Michael Anthony Truman, Petitioner-appellant, v. Gary L. Johnson, Director Texas Department of Criminal Justice Institutional Division, Defendant-appellant, 205 F.3d 844 (5th Cir. 2000)Annotate this Case
March 3, 2000
Appeal from the United States District Court for the Southern District of Texas
Before REYNALDO G. GARZA, JONES, and EMILIO M. GARZA, Circuit Judges.
REYNALDO G. GARZA, Circuit Judge:
FACTUAL AND PROCEDURAL HISTORY
On October 23, 1990, Michael Anthony Truman, the petitioner, was arrested in possession of a large quantity of marijuana. The Texas Comptroller of Public Accounts assessed a marijuana and controlled substance tax of $114,408 against Truman based on his possession of the marijuana and, on January 16, 1991, the comptroller's office executed a levy against Truman's credit union account and collected $49.94, the balance in the account.
On October 28, 1992, a jury convicted Truman of aggravated possession of marijuana, illegal investment, and possession of marijuana without a tax stamp. Truman received a twenty-year sentence and a $1.00 fine for the possession conviction; a twenty-year sentence and a $50,000 fine for the illegal investment conviction; and a two-year sentence and a $1.00 fine for the tax stamp conviction. The sentences were imposed concurrently. Truman's convictions and sentences were affirmed on direct appeal and the Texas Court of Criminal Appeals denied his petition for discretionary review.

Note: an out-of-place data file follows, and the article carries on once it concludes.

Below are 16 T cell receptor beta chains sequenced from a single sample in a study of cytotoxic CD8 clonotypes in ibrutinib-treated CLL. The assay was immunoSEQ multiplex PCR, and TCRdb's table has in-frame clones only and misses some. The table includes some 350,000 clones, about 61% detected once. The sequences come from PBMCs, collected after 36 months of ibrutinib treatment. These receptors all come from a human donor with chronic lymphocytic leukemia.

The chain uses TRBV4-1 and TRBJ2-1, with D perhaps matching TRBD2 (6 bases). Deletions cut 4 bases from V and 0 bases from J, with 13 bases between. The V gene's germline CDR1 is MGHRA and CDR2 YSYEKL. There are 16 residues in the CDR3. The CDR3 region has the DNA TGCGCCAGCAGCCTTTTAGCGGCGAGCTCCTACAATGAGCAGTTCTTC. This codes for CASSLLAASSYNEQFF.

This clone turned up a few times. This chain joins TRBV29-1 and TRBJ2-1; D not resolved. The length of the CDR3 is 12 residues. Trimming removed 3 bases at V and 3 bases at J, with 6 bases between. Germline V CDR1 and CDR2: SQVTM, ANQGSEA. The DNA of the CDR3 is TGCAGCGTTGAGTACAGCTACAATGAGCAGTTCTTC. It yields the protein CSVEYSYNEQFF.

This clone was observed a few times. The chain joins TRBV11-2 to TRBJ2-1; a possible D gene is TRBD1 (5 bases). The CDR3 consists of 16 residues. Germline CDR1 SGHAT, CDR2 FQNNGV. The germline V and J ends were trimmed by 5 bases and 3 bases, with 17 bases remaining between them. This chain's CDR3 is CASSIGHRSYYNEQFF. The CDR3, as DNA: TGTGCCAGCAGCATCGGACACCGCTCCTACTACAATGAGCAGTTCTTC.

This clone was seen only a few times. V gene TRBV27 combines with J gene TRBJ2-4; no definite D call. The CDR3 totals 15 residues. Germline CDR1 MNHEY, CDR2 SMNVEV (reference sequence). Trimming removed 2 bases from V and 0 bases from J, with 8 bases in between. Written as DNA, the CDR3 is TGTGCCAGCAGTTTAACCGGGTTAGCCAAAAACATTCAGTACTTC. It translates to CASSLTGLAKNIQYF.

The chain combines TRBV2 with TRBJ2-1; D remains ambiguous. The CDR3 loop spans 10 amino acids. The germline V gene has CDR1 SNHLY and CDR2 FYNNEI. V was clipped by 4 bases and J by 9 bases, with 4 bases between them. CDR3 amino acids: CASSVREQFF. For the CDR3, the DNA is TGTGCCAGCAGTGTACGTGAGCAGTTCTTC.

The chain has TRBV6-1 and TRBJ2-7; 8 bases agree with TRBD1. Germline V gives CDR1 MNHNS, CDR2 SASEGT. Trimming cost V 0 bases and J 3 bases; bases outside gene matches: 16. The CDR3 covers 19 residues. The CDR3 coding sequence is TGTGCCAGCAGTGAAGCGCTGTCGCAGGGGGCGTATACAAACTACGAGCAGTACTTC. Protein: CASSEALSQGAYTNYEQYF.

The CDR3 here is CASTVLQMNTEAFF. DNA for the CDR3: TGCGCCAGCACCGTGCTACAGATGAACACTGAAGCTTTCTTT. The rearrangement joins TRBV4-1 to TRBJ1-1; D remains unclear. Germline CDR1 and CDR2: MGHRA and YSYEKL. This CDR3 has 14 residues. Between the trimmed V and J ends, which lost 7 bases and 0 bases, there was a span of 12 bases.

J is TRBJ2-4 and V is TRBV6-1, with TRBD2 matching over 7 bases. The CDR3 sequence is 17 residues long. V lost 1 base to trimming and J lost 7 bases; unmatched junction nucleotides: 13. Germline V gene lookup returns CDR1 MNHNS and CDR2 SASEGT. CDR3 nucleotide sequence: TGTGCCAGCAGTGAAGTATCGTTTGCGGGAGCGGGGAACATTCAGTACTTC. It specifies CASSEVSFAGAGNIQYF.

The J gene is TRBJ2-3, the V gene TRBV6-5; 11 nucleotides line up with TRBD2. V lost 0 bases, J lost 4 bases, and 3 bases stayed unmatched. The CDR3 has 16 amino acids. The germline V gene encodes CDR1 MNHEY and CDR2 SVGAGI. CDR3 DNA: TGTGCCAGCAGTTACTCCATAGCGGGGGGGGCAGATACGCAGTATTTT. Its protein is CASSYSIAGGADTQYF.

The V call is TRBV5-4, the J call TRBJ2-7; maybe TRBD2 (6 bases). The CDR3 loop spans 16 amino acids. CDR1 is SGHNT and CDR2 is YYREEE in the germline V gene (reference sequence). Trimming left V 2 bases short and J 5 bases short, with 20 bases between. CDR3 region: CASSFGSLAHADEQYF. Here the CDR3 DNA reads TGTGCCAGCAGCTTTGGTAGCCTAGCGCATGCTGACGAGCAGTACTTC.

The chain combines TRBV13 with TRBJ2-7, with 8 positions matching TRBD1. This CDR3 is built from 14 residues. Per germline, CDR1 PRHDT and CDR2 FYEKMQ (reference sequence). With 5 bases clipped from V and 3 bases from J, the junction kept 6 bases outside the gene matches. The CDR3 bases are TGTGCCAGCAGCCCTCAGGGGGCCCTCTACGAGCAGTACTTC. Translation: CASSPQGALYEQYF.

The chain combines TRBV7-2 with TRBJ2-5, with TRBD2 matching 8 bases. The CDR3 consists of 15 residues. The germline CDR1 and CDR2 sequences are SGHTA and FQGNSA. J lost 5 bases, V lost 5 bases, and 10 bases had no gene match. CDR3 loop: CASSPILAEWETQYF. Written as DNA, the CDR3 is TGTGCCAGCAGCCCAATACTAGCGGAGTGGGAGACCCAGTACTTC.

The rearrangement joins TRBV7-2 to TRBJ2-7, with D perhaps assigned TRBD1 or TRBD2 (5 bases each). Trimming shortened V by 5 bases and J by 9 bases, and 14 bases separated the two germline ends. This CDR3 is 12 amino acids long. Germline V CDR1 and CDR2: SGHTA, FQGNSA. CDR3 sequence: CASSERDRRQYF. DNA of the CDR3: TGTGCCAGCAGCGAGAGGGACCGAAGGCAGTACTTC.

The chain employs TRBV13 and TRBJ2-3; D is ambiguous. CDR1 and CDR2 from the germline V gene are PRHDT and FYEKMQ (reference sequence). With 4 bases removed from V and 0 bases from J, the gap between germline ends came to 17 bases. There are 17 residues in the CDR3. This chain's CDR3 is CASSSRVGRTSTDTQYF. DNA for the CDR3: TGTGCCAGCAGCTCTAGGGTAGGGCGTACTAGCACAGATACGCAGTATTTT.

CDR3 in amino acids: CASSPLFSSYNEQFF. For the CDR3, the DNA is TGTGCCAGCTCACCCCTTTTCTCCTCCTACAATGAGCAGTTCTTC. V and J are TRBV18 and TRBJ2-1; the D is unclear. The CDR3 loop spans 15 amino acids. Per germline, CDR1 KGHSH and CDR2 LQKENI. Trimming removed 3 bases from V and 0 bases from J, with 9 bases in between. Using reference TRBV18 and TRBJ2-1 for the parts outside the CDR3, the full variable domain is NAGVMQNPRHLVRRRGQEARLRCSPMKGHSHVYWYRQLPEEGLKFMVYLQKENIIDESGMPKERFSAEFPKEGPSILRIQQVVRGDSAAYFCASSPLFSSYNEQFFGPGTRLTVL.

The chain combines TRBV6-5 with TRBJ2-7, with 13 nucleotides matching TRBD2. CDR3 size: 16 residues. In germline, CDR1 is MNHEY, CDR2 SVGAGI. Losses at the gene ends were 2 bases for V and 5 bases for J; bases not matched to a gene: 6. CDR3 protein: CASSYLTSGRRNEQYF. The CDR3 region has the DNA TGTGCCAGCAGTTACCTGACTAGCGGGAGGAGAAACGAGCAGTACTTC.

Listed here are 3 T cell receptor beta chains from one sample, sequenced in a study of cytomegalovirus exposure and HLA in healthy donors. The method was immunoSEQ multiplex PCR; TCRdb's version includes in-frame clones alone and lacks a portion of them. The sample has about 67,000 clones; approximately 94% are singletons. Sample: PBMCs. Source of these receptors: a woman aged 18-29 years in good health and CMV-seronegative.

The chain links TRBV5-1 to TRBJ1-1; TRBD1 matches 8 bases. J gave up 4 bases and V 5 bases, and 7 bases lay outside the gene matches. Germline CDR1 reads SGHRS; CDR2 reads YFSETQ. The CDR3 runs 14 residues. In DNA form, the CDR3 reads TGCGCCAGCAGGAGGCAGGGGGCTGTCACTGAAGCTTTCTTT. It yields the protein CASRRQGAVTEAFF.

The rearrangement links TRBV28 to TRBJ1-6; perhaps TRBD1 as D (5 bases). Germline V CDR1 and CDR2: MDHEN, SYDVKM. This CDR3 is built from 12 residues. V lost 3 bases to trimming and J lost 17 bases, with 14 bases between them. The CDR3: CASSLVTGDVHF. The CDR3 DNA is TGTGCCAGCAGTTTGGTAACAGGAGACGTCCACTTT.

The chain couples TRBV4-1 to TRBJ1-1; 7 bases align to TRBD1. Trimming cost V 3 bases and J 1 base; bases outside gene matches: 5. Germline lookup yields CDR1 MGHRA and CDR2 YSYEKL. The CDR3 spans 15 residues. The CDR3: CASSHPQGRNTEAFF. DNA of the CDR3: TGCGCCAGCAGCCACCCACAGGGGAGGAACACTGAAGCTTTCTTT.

Truman filed state habeas petitions challenging all three convictions on the grounds: 1) that the assessment of the controlled substance tax and the civil forfeiture of an automobile caused his convictions to violate principles of double jeopardy, and 2) that his attorney had been ineffective for failing to raise the double jeopardy issue at trial and on direct appeal. The Court of Criminal Appeals denied the petition without written order.
Truman then filed a federal habeas petition in which he argued that his convictions were barred on grounds of double jeopardy because he had paid $49.95 of the assessed marijuana tax and because his automobile had been forfeited, and that his attorney had been ineffective for failing to challenge the convictions on grounds of double jeopardy.
The district court determined that the assessment and partial payment of the drug tax and the forfeiture of his automobile did not bar Truman's convictions under principles of double jeopardy and denied him 2254 relief.1